Healthy Brain Initiative
The role of public health in enhancing the physical health of older adults is well-known. Public health’s role in maintaining cognitive health, a vital part of healthy aging and quality of life, is emerging. The need for a clearly delineated public health role comes at a critical time given the dramatic aging of the U.S. population, scientific advancements in knowledge about risk behaviors (e.g., lack of physical activity, uncontrolled high blood pressure) related to cognitive decline, and the growing awareness of the significant health, social, and economic burdens associated with cognitive decline.
Cognitive decline, ranging from mild cognitive impairment to dementia, can have profound implications on an individual’s overall health and well-being. Older adults and others experiencing cognitive decline may be unable to care for themselves or conduct necessary activities of daily living, such as meal preparation and money management. Limitations with the ability to effectively manage medications and existing medical conditions are particular concerns when an individual is experiencing cognitive decline or dementia. If cognitive decline can be prevented or better treated, lives of many older adults can be improved.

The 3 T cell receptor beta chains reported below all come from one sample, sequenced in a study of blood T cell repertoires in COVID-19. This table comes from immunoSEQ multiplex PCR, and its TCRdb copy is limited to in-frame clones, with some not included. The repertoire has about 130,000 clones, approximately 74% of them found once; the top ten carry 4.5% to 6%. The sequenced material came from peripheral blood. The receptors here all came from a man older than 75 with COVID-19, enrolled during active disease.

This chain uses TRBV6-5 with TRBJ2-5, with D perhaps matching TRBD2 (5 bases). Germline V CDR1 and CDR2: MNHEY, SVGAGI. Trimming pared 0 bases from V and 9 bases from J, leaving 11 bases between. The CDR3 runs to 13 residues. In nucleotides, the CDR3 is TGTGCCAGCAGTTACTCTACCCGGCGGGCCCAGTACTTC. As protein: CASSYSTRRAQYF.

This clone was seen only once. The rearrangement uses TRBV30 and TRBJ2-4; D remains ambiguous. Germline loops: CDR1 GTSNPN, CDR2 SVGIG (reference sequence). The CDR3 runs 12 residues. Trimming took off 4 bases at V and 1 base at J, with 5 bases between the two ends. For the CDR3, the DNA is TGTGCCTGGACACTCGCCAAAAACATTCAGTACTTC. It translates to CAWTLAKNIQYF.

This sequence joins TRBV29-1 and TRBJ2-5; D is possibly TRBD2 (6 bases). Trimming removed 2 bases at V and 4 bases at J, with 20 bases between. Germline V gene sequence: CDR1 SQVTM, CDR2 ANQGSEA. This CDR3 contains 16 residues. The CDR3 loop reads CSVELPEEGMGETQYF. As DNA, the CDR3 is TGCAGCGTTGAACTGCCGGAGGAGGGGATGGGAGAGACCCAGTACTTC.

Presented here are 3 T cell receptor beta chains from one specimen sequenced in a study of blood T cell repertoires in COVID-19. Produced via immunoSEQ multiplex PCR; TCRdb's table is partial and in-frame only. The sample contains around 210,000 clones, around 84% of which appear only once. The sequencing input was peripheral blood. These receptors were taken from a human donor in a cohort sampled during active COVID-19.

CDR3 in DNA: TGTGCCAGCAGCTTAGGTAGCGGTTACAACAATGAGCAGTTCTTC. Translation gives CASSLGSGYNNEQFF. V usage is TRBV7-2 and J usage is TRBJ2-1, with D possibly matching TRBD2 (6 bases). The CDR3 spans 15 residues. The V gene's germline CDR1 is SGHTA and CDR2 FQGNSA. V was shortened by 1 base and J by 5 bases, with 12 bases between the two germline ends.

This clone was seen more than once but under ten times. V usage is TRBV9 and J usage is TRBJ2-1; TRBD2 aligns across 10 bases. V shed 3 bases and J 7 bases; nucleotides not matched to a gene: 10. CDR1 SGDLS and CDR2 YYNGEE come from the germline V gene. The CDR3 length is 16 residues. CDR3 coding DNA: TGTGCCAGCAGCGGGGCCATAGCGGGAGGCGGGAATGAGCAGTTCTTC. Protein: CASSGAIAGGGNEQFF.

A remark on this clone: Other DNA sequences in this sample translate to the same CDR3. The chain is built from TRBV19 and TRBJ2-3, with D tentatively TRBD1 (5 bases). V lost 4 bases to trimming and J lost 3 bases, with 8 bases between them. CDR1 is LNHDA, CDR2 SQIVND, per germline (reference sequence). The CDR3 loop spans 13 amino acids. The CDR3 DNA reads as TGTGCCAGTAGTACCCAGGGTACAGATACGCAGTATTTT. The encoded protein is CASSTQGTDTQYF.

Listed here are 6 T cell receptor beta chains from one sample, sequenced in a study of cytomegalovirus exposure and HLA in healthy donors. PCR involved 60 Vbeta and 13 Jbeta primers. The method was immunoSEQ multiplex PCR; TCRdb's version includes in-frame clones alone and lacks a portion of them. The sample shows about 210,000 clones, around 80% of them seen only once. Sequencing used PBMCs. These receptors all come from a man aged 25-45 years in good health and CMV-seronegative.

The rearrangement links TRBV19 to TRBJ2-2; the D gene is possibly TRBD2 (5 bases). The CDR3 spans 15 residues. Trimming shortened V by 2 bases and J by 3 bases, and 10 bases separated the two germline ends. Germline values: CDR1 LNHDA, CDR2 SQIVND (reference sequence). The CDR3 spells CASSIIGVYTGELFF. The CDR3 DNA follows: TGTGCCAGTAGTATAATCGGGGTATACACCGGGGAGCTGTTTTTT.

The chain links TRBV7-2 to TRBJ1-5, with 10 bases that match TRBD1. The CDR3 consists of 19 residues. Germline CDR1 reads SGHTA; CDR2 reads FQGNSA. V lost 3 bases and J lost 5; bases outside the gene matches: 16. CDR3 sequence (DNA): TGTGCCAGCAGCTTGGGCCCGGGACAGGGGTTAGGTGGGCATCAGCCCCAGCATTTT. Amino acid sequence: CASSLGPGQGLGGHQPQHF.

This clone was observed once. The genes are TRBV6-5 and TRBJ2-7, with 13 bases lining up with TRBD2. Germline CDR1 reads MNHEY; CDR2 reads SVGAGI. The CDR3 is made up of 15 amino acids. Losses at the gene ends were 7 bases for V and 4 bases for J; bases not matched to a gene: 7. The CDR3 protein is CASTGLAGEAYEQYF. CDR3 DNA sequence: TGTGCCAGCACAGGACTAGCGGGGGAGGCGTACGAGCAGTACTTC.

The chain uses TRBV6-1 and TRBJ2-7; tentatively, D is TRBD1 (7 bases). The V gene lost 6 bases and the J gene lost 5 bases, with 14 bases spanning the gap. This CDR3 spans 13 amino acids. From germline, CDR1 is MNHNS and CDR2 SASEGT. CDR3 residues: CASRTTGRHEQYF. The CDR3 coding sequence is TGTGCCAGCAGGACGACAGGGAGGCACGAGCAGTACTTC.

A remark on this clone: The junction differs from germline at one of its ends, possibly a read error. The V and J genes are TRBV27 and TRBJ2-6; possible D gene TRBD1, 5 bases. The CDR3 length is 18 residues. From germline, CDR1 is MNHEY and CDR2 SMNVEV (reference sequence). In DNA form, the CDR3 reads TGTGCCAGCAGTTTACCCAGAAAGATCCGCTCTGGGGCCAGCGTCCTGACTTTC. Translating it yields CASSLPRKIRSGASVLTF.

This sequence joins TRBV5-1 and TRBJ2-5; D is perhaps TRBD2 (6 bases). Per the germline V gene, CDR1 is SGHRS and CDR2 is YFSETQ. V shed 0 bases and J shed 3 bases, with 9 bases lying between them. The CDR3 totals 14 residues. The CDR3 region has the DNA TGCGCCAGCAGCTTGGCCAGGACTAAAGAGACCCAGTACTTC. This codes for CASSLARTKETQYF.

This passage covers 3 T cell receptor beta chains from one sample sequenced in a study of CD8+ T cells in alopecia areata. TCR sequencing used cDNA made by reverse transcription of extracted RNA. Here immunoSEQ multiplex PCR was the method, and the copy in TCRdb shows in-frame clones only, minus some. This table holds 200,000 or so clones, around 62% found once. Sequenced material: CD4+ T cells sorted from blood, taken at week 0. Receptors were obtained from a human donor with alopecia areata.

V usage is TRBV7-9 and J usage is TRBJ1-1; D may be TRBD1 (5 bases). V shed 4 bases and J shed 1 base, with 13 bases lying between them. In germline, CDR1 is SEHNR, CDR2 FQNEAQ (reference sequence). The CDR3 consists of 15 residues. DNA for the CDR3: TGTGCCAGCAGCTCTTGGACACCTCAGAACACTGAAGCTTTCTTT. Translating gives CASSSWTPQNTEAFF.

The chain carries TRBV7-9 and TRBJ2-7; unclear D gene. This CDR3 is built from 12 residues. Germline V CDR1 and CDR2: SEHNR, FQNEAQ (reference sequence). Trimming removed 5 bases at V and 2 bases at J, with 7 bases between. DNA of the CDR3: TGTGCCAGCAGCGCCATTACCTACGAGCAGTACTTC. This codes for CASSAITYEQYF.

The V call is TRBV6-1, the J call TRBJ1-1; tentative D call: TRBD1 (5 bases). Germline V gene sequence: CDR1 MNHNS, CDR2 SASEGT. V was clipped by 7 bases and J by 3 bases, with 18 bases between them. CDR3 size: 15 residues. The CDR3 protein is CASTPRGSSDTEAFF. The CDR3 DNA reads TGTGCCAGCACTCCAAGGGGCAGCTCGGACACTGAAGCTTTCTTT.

Opportunities for maintaining optimal cognitive health are growing as public health professionals gain a better understanding of cognitive decline risk factors. The public health community should embrace cognitive health as a priority, invest in its promotion, and enhance our ability to move scientific discoveries rapidly into public health practice. The Centers for Disease Control and Prevention have partnered with the Alzheimer’s Association to develop information for public health practitioners and the community. The Florida Department of Health Biomedical Research received a one-year grant to provide statewide resources. The first resource was the Alzheimer’s Disease Awareness and Research Symposium was held June 7 and 8, 2018.